For me this is a very useful exercise. It means that every evening I have to review all the things I want to get done in the near future and make a conscious decision about which ones I’m going to do tomorrow. Then I start tomorrow knowing that I’ve a fixed amount to get through and not an open ended list of stuff. It gives me a great sense of achievement to complete my daily Closed List.
Finally I promise I will go back to Mark’s book and re-read it straight through to make sure I haven’t missed anything from the first half.
I award this book three stars: * * *
This is the first in a series of occasional posts about what I’m reading now and why. Books that is, if I started writing about the stuff I’m reading on the Internet I don’t know when I’d have time to sleep.
OK, two books I’ve got on the go at the moment. The first is Mind Maps At Work by Tony Buzan. I’ve been a fan of using mind maps in my job as a software engineer for a couple of years; but have never read anything from the man who really made the general public aware of them (in the UK at any rate) Tony Buzan. I’m about half way through the book and so far I’ve found some useful tips; but at the same time I’m not too comfortable with the way the book is written. I’m not going to comment further on this at the moment until I’ve read the whole thing.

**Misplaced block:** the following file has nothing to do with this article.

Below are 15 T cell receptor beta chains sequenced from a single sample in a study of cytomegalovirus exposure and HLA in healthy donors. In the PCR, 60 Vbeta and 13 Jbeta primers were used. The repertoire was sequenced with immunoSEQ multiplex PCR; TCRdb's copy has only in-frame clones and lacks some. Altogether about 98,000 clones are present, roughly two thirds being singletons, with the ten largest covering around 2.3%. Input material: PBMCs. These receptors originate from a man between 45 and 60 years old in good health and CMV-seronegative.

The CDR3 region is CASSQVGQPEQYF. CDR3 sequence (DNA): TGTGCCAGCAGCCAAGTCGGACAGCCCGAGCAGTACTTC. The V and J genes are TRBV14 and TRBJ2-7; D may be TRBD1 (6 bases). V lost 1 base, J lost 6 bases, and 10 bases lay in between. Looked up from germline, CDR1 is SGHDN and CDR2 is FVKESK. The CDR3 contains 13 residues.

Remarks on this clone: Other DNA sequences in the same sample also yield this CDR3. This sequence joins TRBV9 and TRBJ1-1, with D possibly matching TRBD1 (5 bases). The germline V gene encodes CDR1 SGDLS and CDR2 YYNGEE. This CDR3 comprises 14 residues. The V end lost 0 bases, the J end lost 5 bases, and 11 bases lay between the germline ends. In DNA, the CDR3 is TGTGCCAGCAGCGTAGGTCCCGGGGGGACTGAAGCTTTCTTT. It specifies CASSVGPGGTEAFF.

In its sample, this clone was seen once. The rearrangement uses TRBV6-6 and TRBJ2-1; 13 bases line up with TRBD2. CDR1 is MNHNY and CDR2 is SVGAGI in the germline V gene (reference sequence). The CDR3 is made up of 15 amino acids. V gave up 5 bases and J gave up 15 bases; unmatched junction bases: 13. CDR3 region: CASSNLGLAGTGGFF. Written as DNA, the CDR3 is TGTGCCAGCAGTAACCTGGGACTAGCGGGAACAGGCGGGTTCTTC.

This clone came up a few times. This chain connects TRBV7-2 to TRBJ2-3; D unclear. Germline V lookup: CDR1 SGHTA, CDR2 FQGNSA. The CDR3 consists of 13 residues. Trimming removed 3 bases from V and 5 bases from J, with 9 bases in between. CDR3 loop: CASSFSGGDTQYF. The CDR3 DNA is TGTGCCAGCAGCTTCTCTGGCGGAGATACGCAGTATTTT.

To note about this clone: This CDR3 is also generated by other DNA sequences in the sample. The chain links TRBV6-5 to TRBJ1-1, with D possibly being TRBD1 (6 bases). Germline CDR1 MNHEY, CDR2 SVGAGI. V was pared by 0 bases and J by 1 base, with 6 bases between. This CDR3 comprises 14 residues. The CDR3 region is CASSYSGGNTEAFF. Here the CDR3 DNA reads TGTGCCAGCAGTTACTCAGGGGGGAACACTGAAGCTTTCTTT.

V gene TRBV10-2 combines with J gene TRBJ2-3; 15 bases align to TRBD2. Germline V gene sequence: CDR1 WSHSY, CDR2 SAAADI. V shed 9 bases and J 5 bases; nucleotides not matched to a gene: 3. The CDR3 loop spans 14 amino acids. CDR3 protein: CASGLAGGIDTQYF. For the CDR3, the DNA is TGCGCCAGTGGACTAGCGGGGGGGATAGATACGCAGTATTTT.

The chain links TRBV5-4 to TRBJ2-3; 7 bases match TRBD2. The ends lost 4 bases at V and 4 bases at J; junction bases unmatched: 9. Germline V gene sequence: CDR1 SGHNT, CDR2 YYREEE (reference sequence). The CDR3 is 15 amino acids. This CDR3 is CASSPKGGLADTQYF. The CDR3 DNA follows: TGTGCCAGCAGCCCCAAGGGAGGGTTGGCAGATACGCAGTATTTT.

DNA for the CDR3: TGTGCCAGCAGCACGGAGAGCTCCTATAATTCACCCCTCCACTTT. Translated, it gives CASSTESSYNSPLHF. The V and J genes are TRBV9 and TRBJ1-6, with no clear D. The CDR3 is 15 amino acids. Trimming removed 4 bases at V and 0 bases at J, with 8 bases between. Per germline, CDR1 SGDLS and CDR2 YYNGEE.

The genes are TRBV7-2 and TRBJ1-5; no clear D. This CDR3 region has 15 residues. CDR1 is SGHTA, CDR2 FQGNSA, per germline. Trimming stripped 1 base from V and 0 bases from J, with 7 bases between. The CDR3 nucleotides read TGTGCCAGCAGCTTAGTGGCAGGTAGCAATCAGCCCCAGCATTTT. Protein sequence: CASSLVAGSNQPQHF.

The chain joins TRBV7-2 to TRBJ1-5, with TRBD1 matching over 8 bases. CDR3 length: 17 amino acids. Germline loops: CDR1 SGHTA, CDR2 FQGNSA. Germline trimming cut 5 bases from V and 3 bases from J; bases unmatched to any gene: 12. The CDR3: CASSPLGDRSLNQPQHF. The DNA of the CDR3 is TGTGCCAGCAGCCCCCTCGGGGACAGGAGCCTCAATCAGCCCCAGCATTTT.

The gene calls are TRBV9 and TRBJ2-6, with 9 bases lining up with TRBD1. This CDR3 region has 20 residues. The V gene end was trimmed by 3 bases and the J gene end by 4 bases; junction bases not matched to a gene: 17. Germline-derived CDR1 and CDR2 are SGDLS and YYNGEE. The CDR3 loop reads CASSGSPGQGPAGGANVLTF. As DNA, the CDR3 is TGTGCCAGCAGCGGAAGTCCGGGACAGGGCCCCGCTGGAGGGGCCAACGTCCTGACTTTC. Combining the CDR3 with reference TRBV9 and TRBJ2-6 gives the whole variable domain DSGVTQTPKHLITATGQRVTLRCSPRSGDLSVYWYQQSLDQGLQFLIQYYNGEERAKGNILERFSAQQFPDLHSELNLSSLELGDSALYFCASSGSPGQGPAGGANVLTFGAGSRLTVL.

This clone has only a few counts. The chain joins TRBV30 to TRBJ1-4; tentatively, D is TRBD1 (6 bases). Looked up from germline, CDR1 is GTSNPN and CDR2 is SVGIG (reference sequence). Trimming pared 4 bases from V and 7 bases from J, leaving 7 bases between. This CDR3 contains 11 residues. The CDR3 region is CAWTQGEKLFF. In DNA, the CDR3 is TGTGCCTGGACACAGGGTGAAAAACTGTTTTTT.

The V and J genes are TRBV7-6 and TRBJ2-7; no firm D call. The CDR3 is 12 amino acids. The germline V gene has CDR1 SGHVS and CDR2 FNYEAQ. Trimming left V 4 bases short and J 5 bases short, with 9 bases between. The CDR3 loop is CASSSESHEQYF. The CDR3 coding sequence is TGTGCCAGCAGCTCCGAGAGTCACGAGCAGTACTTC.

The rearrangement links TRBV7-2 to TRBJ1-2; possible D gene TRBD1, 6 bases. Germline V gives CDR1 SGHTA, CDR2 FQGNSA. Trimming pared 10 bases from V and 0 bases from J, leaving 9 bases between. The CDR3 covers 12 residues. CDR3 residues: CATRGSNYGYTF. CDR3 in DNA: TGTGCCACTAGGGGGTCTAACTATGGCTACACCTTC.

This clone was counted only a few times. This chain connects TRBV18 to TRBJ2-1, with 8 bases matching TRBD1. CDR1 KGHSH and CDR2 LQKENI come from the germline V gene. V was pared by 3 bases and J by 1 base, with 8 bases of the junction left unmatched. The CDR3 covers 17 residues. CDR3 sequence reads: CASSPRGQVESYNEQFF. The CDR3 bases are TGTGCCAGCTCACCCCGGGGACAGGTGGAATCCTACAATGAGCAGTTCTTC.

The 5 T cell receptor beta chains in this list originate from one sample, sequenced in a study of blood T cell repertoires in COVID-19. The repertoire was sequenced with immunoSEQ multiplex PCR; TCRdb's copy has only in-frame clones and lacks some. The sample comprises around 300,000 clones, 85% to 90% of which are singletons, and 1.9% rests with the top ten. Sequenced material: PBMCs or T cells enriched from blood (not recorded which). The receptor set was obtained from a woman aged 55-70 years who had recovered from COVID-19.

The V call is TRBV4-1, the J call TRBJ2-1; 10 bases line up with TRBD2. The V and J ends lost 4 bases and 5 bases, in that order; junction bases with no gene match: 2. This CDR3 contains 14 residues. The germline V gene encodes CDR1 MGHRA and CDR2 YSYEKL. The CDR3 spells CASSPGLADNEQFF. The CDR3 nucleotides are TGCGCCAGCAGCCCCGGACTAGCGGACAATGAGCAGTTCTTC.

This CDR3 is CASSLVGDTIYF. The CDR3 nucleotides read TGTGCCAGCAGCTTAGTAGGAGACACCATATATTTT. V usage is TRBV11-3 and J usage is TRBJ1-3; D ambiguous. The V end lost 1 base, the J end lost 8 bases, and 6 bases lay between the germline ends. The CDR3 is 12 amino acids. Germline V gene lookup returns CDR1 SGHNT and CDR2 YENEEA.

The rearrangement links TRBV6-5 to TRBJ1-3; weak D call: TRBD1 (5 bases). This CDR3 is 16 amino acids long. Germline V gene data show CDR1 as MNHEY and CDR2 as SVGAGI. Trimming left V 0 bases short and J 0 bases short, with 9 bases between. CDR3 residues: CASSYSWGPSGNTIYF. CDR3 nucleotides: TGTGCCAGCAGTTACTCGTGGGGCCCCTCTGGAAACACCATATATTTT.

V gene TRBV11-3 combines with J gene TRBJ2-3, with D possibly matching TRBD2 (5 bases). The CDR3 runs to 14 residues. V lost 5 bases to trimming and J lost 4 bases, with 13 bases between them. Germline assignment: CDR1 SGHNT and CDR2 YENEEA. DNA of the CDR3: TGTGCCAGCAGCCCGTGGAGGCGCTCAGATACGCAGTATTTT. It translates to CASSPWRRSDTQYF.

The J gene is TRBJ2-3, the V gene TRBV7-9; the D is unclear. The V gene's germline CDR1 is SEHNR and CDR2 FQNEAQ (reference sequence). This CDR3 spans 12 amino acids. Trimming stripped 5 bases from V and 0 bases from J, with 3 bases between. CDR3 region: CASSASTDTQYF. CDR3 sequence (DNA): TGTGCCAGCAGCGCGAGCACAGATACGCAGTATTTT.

The second book is The Power of Now by Eckhart Tolle (don’t you just love the menus on his web site? Now how cool are those?). This book is Tolle’s best seller and, in my honest opinion, is a revolutionary work in spiritual and personal development. The book is next to my bed and I’m reading it slowly because there’s a lot to take in; but so far it has given me a great spiritual boost. Eckhart, you rock man.